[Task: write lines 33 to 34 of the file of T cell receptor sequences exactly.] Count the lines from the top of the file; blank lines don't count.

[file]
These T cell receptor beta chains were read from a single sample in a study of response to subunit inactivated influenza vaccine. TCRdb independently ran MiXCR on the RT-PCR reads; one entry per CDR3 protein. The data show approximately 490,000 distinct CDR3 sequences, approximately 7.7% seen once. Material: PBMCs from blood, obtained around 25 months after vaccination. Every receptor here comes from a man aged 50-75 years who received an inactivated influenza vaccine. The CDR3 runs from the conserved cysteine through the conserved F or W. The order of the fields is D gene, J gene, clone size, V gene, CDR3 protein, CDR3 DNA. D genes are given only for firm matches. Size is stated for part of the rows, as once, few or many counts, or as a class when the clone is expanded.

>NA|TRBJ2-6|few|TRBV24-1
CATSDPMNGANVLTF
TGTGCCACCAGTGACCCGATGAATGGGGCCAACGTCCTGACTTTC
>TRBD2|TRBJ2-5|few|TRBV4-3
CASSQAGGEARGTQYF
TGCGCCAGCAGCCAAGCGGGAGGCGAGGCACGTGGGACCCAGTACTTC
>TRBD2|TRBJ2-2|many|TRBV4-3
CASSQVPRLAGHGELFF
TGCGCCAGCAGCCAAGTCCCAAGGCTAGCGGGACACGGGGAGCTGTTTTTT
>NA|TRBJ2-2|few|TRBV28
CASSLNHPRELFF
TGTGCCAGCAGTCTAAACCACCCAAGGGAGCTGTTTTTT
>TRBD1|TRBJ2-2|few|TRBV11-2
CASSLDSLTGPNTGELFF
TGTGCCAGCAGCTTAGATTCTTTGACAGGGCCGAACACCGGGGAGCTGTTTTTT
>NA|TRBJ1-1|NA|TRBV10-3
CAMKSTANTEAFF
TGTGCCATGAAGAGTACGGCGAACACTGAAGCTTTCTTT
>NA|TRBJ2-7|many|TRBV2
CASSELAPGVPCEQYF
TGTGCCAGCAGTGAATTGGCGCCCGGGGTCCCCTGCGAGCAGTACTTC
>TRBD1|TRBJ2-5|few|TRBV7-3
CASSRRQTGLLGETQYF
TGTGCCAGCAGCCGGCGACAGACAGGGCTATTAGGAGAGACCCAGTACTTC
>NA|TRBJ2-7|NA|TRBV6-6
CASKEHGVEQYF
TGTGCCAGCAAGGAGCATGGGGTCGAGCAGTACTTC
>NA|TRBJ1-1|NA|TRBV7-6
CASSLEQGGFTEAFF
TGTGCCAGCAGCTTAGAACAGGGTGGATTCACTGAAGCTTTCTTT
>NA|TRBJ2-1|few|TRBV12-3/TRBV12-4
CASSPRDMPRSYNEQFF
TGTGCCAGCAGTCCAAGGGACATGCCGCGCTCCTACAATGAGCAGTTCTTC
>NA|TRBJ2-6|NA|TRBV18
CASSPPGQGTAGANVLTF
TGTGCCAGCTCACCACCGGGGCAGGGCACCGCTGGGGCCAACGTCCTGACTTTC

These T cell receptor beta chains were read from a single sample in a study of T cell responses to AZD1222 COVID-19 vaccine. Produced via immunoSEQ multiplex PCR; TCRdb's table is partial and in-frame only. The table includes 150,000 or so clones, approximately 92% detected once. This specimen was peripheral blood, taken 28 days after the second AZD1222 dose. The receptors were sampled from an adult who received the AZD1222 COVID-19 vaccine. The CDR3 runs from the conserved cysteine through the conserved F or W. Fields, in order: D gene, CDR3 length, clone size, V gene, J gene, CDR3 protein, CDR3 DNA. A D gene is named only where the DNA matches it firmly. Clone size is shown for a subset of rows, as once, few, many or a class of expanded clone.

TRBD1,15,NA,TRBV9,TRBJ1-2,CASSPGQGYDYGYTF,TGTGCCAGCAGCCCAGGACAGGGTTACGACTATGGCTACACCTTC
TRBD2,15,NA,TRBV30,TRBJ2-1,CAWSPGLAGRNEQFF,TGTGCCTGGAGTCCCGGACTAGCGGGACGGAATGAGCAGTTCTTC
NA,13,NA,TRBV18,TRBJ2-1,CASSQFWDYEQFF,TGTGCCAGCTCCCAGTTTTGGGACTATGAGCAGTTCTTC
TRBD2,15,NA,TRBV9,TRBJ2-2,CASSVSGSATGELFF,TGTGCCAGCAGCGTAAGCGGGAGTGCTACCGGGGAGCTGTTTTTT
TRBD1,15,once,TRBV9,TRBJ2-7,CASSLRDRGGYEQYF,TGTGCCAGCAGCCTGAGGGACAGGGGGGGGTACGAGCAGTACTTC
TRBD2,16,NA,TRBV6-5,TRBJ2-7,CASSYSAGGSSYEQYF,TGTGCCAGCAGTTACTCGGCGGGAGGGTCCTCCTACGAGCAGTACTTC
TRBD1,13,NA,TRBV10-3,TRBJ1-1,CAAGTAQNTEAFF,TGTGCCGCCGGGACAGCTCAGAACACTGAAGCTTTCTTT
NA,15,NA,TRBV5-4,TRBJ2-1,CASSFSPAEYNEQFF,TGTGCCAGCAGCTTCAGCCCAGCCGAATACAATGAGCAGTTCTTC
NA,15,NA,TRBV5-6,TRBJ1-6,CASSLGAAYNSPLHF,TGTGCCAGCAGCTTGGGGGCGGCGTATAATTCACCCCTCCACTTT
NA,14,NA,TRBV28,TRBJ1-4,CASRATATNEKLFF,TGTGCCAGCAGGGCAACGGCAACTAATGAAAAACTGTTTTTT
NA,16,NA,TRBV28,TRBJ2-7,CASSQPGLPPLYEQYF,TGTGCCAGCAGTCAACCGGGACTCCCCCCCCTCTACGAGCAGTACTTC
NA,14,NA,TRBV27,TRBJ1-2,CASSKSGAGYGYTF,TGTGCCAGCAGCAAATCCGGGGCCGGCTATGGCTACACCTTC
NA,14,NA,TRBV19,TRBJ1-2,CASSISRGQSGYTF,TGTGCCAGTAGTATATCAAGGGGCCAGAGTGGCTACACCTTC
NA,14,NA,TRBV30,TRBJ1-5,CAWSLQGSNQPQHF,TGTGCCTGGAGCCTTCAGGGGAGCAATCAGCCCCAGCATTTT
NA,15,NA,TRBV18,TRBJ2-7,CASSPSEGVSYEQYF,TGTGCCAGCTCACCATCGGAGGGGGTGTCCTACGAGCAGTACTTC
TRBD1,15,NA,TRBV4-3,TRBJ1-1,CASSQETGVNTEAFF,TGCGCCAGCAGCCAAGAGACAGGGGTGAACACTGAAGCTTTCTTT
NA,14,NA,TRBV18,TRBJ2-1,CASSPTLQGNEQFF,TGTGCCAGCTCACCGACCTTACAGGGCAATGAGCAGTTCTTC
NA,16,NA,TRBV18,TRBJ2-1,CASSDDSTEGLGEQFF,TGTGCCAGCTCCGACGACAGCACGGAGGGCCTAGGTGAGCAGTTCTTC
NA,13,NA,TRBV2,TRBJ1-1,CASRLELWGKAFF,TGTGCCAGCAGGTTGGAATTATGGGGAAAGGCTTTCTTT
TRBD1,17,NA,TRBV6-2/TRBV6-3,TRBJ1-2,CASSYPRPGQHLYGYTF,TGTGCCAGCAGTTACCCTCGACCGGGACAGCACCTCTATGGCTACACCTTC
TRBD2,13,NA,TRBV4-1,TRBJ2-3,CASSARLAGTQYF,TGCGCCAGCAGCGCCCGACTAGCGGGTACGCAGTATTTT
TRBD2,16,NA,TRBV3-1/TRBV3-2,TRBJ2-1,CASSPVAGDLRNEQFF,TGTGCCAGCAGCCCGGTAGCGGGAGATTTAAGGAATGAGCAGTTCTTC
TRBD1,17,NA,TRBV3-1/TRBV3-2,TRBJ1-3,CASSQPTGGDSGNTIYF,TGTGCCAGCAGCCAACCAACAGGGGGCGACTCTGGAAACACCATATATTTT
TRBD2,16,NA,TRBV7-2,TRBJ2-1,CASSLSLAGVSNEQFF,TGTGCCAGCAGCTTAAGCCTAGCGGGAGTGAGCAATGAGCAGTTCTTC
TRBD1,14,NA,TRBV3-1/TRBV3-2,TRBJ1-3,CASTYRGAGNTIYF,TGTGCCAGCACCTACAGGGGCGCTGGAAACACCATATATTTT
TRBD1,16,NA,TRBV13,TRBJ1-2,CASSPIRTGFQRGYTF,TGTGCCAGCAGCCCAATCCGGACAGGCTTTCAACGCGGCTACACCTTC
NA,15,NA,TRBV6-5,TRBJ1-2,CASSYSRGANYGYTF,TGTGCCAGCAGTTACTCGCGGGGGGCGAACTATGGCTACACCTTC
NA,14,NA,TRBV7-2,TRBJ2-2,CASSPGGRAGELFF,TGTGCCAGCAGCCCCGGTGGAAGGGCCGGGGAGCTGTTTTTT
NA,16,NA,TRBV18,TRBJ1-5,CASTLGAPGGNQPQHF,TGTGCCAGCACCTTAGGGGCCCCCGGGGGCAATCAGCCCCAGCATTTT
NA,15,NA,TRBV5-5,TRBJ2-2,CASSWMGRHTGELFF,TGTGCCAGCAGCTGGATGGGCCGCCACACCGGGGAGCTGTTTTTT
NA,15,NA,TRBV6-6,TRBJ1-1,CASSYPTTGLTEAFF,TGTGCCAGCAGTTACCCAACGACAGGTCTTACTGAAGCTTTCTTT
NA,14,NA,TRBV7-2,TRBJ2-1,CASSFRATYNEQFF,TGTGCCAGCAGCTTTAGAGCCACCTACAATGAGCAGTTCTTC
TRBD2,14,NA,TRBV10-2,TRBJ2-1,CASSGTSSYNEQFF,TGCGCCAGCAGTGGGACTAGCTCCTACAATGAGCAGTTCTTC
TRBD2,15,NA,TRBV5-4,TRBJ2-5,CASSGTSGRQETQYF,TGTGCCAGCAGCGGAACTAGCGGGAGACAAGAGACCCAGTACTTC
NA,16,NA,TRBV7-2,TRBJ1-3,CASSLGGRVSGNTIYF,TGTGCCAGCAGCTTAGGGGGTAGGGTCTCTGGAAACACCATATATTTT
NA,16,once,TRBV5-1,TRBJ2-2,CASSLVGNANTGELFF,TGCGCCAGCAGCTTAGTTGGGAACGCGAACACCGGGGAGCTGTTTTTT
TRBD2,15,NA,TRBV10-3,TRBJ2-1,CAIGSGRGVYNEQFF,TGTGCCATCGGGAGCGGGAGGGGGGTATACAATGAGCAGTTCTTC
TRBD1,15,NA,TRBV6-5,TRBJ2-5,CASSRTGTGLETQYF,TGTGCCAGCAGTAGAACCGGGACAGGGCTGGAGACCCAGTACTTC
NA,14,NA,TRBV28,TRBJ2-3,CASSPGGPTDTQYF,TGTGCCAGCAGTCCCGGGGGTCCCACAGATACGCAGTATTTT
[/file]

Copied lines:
CASSPRDMPRSYNEQFF
TGTGCCAGCAGTCCAAGGGACATGCCGCGCTCCTACAATGAGCAGTTCTTC